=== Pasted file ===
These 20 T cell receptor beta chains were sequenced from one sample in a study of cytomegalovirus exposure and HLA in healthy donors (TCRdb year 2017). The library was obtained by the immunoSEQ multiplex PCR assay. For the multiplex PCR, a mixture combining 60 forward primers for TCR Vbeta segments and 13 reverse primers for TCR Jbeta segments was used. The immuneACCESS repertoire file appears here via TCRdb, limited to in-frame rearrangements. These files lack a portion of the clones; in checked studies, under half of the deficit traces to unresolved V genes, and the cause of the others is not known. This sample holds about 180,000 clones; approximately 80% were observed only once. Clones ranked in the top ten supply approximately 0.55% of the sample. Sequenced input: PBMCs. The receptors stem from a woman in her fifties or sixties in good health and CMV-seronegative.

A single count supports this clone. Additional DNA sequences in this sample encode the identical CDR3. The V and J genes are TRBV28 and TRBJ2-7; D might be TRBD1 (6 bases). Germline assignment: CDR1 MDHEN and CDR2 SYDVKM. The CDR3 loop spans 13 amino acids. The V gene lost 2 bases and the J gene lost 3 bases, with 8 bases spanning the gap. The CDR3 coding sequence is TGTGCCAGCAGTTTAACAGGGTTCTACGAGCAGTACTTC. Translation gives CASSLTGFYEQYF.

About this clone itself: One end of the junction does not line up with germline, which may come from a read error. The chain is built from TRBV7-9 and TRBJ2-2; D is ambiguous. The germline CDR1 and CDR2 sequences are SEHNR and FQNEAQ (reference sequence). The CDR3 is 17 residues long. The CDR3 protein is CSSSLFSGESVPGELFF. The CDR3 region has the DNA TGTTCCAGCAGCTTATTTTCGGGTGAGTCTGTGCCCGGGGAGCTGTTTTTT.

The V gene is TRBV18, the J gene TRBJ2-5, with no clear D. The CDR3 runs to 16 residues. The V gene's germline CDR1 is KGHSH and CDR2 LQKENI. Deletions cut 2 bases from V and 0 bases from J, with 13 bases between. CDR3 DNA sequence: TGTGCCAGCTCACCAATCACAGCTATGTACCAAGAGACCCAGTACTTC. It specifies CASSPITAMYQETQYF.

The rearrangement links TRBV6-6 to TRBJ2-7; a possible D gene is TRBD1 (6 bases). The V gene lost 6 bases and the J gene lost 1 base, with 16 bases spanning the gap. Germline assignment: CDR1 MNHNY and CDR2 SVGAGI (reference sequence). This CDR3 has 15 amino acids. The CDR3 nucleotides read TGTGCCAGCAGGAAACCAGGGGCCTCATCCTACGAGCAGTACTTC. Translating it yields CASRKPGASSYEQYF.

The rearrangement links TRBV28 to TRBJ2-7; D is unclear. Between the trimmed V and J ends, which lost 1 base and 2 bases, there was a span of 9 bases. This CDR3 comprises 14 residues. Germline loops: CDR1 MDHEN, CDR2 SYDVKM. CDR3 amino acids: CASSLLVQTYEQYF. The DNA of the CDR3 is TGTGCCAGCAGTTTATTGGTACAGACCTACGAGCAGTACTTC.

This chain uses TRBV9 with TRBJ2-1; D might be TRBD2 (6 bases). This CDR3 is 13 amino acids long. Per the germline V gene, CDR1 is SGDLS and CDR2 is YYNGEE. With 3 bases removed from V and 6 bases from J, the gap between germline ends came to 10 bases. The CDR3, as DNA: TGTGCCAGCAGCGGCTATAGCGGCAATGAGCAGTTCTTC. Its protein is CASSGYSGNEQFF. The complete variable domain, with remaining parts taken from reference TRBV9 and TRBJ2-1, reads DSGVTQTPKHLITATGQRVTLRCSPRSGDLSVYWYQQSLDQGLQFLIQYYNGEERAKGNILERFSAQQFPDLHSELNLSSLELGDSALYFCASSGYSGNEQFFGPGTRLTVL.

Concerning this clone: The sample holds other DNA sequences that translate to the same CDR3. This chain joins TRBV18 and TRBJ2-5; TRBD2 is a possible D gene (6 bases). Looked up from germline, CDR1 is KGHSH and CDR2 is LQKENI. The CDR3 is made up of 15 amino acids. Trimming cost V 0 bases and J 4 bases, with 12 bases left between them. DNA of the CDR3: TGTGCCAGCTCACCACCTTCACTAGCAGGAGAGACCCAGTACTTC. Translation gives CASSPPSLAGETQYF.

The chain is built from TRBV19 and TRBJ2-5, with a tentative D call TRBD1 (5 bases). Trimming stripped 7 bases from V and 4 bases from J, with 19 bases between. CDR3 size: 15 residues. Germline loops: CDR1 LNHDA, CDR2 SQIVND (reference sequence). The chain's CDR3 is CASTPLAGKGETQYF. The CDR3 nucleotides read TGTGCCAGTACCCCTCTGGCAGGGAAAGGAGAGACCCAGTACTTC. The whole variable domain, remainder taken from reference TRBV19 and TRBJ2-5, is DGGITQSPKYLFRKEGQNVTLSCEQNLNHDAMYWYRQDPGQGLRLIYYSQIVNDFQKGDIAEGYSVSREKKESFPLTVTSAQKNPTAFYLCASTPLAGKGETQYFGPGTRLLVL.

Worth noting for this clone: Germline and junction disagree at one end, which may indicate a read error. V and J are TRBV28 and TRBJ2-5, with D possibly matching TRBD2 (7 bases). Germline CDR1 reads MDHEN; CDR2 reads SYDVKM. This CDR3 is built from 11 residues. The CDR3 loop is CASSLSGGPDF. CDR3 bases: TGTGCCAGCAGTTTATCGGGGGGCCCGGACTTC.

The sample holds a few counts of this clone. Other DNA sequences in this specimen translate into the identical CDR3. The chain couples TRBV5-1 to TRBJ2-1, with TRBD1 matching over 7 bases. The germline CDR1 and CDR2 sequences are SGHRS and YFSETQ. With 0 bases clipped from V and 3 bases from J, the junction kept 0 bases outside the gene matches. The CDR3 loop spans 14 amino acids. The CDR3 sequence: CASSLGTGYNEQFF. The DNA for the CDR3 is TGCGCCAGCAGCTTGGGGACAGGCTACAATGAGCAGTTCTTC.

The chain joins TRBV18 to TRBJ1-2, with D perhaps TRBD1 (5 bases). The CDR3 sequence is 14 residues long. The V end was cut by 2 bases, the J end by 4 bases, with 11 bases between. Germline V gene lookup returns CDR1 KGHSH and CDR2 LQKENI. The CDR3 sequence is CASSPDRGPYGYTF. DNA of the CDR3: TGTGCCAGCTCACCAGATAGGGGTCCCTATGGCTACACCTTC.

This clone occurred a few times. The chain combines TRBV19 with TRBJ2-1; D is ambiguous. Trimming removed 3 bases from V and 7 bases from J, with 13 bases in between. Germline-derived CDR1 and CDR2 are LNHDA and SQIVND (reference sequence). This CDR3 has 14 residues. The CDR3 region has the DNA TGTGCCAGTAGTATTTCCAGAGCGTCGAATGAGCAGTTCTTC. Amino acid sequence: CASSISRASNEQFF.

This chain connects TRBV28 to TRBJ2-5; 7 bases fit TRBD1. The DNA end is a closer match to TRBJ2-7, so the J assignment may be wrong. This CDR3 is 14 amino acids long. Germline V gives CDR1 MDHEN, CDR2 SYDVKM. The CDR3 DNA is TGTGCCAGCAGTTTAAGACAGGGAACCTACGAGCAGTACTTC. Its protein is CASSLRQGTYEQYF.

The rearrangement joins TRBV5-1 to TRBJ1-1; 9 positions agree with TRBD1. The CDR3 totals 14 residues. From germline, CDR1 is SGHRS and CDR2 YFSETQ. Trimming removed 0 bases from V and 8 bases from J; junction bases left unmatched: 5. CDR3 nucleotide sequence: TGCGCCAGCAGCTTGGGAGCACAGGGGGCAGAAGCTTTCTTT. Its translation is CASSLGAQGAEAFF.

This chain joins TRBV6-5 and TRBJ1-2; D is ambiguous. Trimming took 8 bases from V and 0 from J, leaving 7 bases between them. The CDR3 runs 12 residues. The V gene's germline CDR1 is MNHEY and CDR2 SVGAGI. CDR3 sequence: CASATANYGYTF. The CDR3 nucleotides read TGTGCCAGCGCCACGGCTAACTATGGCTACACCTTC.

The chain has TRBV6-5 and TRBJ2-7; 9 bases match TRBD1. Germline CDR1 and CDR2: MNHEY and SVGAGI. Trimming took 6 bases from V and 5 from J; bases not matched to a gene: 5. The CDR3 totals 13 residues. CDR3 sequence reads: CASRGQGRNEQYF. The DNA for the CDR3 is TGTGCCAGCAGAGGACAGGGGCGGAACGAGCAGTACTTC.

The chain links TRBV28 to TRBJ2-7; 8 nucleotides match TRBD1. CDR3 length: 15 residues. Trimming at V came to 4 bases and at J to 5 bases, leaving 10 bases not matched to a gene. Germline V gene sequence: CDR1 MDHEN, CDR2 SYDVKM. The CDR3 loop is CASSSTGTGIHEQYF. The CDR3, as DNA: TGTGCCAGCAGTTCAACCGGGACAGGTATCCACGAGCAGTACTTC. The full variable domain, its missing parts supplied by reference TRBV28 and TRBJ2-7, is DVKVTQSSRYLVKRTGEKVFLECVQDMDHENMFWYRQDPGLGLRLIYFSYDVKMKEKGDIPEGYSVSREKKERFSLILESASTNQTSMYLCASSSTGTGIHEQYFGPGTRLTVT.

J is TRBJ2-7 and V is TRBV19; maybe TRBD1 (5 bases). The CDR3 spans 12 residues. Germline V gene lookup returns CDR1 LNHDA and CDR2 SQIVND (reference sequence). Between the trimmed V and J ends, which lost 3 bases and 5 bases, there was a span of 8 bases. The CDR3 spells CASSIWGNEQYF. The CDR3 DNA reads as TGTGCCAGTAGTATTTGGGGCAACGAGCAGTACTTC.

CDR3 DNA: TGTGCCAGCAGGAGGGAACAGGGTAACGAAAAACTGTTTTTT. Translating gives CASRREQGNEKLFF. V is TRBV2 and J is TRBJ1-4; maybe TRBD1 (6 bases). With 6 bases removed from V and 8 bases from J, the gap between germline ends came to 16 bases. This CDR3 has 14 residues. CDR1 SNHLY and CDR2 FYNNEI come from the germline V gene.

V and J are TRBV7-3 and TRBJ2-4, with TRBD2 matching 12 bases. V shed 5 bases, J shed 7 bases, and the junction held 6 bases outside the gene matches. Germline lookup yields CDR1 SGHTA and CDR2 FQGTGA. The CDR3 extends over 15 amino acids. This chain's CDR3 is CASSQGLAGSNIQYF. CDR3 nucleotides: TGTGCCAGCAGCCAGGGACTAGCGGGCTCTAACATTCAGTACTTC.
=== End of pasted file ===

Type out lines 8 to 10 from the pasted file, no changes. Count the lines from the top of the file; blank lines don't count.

Concerning this clone: The sample holds other DNA sequences that translate to the same CDR3. This chain joins TRBV18 and TRBJ2-5; TRBD2 is a possible D gene (6 bases). Looked up from germline, CDR1 is KGHSH and CDR2 is LQKENI. The CDR3 is made up of 15 amino acids. Trimming cost V 0 bases and J 4 bases, with 12 bases left between them. DNA of the CDR3: TGTGCCAGCTCACCACCTTCACTAGCAGGAGAGACCCAGTACTTC. Translation gives CASSPPSLAGETQYF.

The chain is built from TRBV19 and TRBJ2-5, with a tentative D call TRBD1 (5 bases). Trimming stripped 7 bases from V and 4 bases from J, with 19 bases between. CDR3 size: 15 residues. Germline loops: CDR1 LNHDA, CDR2 SQIVND (reference sequence). The chain's CDR3 is CASTPLAGKGETQYF. The CDR3 nucleotides read TGTGCCAGTACCCCTCTGGCAGGGAAAGGAGAGACCCAGTACTTC. The whole variable domain, remainder taken from reference TRBV19 and TRBJ2-5, is DGGITQSPKYLFRKEGQNVTLSCEQNLNHDAMYWYRQDPGQGLRLIYYSQIVNDFQKGDIAEGYSVSREKKESFPLTVTSAQKNPTAFYLCASTPLAGKGETQYFGPGTRLLVL.

Worth noting for this clone: Germline and junction disagree at one end, which may indicate a read error. V and J are TRBV28 and TRBJ2-5, with D possibly matching TRBD2 (7 bases). Germline CDR1 reads MDHEN; CDR2 reads SYDVKM. This CDR3 is built from 11 residues. The CDR3 loop is CASSLSGGPDF. CDR3 bases: TGTGCCAGCAGTTTATCGGGGGGCCCGGACTTC.